The federal estate tax exemption amount establishes a maximum limit on the value of assets an individual can pass to non-spouse and non-charitable recipients without incurring federal estate tax liability. Although the federal estate tax exemption amount has changed frequently over the years, one constant has been the rule that the federal estate tax exemption amount is personal to an individual. If a decedent's estate did not use up his or her entire federal estate tax exemption amount, that unused exemption was lost. That rule changed dramatically with the introduction of portability provisions for deaths occurring after December 31, 2010.
Under the portability provisions, if a decedent's estate does not use up his or her entire federal estate tax exemption amount, the unused exemption can be transferred to the surviving spouse. The surviving spouse then has access to their own federal estate tax exemption amount, plus any unused exemption received from their predeceased spouse. By complying with the portability provisions, a married couple now has the opportunity to avoid paying any federal estate taxes if their combined taxable estates do not exceed $10,680,000 (based on 2014 federal estate tax exemption amount of $5,340,000 per taxpayer).
IRS Notice 2011-82 clarified that a Federal 706 Estate Tax Return must be properly prepared and timely filed after the death of the first spouse in order for the surviving spouse to take advantage of the portability provisions. Unless an extension is obtained, a Federal 706 Estate Tax Return must be filed within nine months of the decedent's date of death. Failure to timely file a properly prepared Federal 706 Estate Tax Return results in a loss of the portability provisions. Depending on the size of the estate, failure to file a Federal 706 Estate Tax Return could result in significant negative tax consequences at the time of the surviving spouse's death.
Over the past three years, there were some taxpayers who failed to file a Federal 706 Estate Tax Return and missed the opportunity to take advantage of the portability provisions. The reasons for failing to file the Federal 706 Estate Tax Return are varied. In some cases, the taxpayer may have determined that no filing was necessary because their assets would probably never reach the federal estate tax limits. Other taxpayers may simply have been unaware of the need to file a Federal 706 Estate Tax Return in order to take advantage of the portability provisions.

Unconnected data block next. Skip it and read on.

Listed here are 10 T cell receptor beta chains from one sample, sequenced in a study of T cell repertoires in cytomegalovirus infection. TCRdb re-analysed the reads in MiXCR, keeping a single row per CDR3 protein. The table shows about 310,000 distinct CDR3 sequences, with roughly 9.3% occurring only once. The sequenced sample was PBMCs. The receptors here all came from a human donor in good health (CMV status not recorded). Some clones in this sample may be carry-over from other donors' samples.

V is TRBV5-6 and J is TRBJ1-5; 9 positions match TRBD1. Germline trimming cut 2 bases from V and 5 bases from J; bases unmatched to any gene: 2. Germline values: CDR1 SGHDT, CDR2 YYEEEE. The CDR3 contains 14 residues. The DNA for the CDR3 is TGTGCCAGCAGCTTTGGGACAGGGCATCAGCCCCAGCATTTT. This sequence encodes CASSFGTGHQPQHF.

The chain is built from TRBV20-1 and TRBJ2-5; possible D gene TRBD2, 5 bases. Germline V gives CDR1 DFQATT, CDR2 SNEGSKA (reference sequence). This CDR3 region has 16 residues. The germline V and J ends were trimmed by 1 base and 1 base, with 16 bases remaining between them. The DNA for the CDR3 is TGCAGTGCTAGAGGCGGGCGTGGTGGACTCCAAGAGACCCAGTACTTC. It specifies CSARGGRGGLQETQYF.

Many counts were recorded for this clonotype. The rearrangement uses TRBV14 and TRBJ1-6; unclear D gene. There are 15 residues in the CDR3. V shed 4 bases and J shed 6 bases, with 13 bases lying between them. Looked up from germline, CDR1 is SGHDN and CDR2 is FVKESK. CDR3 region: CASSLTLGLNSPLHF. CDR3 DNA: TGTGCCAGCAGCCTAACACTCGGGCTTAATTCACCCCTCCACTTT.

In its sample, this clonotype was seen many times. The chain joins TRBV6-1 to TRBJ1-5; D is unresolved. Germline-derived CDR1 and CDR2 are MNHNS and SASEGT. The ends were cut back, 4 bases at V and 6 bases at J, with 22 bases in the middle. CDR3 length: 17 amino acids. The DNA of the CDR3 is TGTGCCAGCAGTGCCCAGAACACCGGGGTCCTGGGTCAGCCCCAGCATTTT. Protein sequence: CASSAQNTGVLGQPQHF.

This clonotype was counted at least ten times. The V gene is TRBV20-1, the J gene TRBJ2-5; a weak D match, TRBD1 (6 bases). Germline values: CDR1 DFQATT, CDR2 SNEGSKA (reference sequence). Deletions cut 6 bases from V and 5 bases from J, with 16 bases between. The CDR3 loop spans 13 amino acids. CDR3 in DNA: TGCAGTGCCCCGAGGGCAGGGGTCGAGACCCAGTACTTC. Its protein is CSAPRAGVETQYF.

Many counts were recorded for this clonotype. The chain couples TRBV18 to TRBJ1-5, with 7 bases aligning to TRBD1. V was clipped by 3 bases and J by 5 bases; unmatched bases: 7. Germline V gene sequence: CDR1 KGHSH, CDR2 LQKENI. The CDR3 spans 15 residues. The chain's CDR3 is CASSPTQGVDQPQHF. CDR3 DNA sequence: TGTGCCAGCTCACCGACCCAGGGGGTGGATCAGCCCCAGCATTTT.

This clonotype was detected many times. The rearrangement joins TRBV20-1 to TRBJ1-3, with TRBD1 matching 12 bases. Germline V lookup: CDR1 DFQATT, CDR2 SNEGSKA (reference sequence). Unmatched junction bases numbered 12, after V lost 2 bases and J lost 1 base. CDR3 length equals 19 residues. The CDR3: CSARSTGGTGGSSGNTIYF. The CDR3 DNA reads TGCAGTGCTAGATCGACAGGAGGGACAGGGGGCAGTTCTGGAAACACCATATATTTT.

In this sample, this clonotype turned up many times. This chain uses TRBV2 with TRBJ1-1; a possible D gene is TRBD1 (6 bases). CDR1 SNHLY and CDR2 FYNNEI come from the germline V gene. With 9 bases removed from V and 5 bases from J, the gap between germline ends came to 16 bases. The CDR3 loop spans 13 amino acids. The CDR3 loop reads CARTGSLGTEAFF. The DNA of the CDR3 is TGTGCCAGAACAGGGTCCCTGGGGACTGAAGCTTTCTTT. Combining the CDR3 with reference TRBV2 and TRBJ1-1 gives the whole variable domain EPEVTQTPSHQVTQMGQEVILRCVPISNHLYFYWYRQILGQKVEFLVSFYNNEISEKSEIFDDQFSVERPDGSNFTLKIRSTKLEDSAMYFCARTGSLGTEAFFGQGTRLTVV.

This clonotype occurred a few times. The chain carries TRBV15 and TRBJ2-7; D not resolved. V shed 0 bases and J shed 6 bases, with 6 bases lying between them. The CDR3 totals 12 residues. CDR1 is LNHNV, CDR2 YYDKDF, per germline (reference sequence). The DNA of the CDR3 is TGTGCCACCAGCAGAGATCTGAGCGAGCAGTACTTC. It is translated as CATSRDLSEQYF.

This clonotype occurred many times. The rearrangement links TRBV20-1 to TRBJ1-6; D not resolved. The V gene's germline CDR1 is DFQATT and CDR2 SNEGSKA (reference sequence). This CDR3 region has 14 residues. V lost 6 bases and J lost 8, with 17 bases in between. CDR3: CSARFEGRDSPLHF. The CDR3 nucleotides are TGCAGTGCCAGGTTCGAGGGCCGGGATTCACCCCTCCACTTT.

Same sex couples who were validly married under state law were prohibited from taking advantage of the portability provisions because the federal Defense of Marriage Act (DOMA) refused to recognize their marriage. The Supreme Court's June 2013 ruling in the United States v. Windsor case held that the federal government's refusal to recognize the marital status of same sex individuals who were validly married under state law was unconstitutional. As of June 26, 2013, the ruling in the Windsor case now provides sex spouses couples who are validly married under state law with the opportunity to use the federal estate tax portability provisions. However, the Windsor decision did not specify what would happen in those cases where the nine month deadline for filing a Federal 706 Estate Tax Return had already passed. The IRS recently issued Revenue Procedure 2014-18 which resolves this issue in a way that provides an opportunity for many taxpayers, not just those same sex spouses who were impacted by the Windsor decision.
IRS Revenue Procedure 2014-18, issued on January 27, 2014, grants an extension of the portability provisions to the estates of all decedents who:
- died during calendar year 2011, 2012, or 2013;
- left a surviving spouse; and
- had a gross estate that did not exceed the federal estate tax filing requirements in effect on the date of death ($5,000,000 gross estate for calendar year 2011, $5,120,000 gross estate for calendar year 2011, $5,250,000 gross estate for calendar year 2013).
Estates that meet these criteria have been granted an automatic extension through December 31, 2014, to file a properly completed Federal 706 Estate Tax Return. The purpose for filing such a return would be to transfer any federal estate tax exemption amount not used at death of the first spouse to the surviving spouse under the portability provisions. This is a valuable opportunity that should not be overlooked.
Filing the Federal 706 Estate Tax Return in the first spouse's estate may result in federal estate tax savings at the death of the second spouse, depending on the value of the spouse's respective estates and the federal estate tax rules and regulations in effect at the spouse's respective deaths. If your spouse died during calendar years 2011, 2012, or 2013, and no Federal 706 Estate Tax Return was filed after your spouse's death, you should consult with your legal advisors to determine whether a Federal 706 Estate Tax Return should be prepared and filed prior to the new December 31, 2014, deadline.
To review a complete copy of IRS Revenue Procedure 2014-18, click here.
Categories: Estate Planning Law